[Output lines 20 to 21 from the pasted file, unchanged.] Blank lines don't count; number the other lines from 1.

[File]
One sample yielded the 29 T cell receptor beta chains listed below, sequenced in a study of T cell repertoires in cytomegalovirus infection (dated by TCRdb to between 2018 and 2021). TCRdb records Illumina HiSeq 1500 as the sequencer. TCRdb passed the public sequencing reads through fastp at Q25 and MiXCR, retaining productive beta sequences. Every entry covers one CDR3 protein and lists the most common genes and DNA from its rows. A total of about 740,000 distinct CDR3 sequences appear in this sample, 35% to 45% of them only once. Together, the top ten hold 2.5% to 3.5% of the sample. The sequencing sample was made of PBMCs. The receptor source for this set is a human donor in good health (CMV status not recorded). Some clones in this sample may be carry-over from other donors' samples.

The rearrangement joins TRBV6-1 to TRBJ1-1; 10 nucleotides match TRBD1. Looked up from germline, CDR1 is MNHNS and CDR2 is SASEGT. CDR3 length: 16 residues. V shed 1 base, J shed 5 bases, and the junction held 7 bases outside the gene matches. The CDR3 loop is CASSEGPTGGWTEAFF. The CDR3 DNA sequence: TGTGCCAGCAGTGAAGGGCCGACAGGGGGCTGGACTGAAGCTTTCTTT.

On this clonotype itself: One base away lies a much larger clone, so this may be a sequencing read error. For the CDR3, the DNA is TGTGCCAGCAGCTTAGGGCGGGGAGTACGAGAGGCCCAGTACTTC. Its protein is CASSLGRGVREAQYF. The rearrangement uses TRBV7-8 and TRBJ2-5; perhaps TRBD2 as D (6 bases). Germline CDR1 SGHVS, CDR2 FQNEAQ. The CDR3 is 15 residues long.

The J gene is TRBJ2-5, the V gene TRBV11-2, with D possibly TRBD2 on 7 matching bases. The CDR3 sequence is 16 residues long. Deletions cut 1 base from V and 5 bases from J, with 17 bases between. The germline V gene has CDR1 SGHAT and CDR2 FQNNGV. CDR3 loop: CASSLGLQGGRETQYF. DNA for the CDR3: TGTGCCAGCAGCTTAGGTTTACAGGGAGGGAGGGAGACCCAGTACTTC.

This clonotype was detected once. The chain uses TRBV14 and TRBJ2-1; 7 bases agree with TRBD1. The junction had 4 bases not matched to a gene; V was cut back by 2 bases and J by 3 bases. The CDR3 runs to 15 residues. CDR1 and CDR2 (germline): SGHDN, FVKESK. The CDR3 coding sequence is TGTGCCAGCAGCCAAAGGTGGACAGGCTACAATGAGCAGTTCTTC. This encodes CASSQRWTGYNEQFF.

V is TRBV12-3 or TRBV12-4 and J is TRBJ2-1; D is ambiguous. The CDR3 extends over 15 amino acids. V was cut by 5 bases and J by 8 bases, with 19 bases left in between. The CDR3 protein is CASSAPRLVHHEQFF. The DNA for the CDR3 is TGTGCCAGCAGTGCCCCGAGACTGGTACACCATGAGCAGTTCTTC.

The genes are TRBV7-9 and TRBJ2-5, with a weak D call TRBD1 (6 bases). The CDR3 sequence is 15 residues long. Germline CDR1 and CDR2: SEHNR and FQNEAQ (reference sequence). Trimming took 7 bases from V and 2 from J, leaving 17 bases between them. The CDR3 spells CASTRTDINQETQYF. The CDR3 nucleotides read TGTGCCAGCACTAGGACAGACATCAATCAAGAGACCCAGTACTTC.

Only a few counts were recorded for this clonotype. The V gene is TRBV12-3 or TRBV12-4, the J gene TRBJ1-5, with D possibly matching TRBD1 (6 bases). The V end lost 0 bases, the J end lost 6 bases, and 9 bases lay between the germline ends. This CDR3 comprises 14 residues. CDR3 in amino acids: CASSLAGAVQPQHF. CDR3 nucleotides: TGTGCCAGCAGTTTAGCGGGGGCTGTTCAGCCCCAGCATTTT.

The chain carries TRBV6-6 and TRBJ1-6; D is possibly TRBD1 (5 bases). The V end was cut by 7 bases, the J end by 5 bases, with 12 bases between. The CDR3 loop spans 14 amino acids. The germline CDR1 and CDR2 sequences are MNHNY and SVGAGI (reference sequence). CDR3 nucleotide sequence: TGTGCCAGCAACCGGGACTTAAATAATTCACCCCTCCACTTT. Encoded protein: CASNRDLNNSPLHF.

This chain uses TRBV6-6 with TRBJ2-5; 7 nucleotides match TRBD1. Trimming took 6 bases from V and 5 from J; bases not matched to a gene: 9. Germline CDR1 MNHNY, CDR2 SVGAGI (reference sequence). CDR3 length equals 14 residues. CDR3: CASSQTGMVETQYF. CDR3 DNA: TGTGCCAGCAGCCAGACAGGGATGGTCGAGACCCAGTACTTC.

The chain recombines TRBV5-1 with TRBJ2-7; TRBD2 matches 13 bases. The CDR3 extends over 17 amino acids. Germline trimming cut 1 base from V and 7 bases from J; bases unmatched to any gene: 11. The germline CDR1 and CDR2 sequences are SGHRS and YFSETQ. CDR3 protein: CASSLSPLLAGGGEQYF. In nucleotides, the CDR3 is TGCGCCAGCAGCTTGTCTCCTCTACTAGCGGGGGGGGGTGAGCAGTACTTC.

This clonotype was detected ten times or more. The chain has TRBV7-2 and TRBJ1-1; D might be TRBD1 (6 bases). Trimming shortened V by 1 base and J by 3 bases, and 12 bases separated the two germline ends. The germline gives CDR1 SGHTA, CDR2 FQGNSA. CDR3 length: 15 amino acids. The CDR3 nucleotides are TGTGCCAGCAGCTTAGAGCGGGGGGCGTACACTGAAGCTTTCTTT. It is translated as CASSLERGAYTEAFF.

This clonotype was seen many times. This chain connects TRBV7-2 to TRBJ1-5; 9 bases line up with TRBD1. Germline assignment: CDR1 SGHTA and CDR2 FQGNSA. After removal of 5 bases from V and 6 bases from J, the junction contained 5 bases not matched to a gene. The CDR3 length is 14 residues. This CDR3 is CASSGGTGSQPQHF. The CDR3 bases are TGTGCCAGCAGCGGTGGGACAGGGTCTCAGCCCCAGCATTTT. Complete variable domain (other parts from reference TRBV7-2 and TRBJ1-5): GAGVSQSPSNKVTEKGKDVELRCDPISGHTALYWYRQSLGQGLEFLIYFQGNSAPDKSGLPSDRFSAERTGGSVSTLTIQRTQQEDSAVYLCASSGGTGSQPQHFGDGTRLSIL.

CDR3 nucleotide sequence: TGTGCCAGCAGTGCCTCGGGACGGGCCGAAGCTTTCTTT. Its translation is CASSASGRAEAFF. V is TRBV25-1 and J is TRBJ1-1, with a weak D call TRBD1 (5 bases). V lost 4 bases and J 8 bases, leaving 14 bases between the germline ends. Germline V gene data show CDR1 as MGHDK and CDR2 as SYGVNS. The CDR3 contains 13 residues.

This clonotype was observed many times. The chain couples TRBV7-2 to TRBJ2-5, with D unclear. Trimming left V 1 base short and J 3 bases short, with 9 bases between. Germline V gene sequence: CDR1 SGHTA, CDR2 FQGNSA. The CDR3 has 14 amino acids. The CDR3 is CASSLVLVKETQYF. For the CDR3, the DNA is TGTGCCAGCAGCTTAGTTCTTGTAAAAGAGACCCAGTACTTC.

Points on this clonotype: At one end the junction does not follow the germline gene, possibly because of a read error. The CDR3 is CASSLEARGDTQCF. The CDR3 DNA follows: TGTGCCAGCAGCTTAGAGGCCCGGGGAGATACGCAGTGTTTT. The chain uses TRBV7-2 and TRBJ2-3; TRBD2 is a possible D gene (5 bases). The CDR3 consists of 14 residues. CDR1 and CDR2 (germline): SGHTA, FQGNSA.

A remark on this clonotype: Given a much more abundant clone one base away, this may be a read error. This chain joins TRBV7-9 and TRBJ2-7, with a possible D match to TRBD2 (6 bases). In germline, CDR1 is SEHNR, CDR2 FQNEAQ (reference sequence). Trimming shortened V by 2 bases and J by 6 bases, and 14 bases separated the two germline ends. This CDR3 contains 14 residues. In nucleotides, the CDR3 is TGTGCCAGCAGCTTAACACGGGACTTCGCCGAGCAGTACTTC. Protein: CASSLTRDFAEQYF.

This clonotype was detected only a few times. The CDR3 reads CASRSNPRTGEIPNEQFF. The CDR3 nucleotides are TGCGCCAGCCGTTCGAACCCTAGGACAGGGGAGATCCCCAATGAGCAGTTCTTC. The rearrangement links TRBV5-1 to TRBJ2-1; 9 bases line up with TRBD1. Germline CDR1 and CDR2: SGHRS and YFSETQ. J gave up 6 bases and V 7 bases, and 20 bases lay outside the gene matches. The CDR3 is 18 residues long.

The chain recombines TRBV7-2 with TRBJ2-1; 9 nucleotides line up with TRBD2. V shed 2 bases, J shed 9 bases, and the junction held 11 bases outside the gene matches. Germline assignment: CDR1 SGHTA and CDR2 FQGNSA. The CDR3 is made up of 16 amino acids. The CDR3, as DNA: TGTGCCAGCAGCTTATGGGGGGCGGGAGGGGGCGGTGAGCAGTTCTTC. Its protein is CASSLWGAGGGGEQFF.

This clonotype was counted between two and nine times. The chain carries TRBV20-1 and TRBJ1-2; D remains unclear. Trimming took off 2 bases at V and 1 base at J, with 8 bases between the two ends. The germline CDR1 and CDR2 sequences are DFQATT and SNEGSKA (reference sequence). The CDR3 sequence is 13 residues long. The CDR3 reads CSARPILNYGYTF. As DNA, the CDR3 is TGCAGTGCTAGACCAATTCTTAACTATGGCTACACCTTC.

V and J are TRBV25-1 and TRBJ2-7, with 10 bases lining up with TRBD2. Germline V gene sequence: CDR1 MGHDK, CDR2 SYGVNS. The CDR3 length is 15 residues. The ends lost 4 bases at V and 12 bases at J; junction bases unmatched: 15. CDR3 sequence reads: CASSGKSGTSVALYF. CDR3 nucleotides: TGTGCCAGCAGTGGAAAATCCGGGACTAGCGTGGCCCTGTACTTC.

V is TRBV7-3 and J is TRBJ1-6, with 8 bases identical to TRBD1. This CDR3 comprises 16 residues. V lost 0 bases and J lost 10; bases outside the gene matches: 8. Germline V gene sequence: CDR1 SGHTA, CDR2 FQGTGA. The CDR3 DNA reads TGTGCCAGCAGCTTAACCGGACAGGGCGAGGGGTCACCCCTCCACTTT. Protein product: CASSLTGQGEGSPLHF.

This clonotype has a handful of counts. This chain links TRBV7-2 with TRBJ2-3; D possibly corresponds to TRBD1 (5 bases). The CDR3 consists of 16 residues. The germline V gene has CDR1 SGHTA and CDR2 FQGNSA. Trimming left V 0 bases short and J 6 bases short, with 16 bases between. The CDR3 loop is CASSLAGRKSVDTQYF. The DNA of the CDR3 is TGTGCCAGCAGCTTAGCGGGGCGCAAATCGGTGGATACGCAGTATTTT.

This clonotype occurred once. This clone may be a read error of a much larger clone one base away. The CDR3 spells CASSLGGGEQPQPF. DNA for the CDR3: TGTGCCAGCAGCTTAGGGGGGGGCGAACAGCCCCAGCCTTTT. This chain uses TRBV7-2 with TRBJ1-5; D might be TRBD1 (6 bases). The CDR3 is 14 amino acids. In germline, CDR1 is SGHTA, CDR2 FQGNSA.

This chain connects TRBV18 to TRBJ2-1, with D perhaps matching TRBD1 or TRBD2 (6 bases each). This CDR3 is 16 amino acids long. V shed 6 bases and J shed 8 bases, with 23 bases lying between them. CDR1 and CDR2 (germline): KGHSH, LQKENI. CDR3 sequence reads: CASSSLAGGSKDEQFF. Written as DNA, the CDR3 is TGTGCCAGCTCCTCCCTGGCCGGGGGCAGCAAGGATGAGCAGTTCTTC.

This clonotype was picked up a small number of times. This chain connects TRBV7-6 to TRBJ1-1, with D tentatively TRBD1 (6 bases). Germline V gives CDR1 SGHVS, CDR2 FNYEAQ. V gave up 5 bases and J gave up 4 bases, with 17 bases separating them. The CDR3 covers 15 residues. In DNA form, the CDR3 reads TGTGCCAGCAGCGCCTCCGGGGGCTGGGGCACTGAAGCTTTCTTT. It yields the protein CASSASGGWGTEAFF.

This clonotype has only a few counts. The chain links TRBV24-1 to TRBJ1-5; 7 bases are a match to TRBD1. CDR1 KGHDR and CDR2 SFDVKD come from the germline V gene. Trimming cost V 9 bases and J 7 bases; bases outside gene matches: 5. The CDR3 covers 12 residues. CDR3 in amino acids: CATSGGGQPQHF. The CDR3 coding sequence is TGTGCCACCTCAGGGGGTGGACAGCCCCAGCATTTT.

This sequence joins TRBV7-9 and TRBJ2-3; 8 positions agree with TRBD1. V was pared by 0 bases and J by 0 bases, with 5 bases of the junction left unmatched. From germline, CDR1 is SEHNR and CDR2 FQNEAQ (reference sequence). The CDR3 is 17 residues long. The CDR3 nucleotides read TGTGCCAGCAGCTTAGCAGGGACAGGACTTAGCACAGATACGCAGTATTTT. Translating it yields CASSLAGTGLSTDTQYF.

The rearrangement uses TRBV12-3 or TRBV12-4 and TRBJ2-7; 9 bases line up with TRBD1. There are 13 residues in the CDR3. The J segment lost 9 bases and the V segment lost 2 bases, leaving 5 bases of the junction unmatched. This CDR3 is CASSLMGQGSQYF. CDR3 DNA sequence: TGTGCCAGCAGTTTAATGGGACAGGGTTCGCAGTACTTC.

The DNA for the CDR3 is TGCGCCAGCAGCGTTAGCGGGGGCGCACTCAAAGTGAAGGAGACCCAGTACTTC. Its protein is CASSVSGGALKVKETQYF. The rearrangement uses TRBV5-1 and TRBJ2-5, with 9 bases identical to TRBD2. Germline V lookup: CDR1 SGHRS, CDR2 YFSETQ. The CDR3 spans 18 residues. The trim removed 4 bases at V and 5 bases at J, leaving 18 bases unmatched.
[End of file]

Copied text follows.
This clonotype was counted between two and nine times. The chain carries TRBV20-1 and TRBJ1-2; D remains unclear. Trimming took off 2 bases at V and 1 base at J, with 8 bases between the two ends. The germline CDR1 and CDR2 sequences are DFQATT and SNEGSKA (reference sequence). The CDR3 sequence is 13 residues long. The CDR3 reads CSARPILNYGYTF. As DNA, the CDR3 is TGCAGTGCTAGACCAATTCTTAACTATGGCTACACCTTC.

V and J are TRBV25-1 and TRBJ2-7, with 10 bases lining up with TRBD2. Germline V gene sequence: CDR1 MGHDK, CDR2 SYGVNS. The CDR3 length is 15 residues. The ends lost 4 bases at V and 12 bases at J; junction bases unmatched: 15. CDR3 sequence reads: CASSGKSGTSVALYF. CDR3 nucleotides: TGTGCCAGCAGTGGAAAATCCGGGACTAGCGTGGCCCTGTACTTC.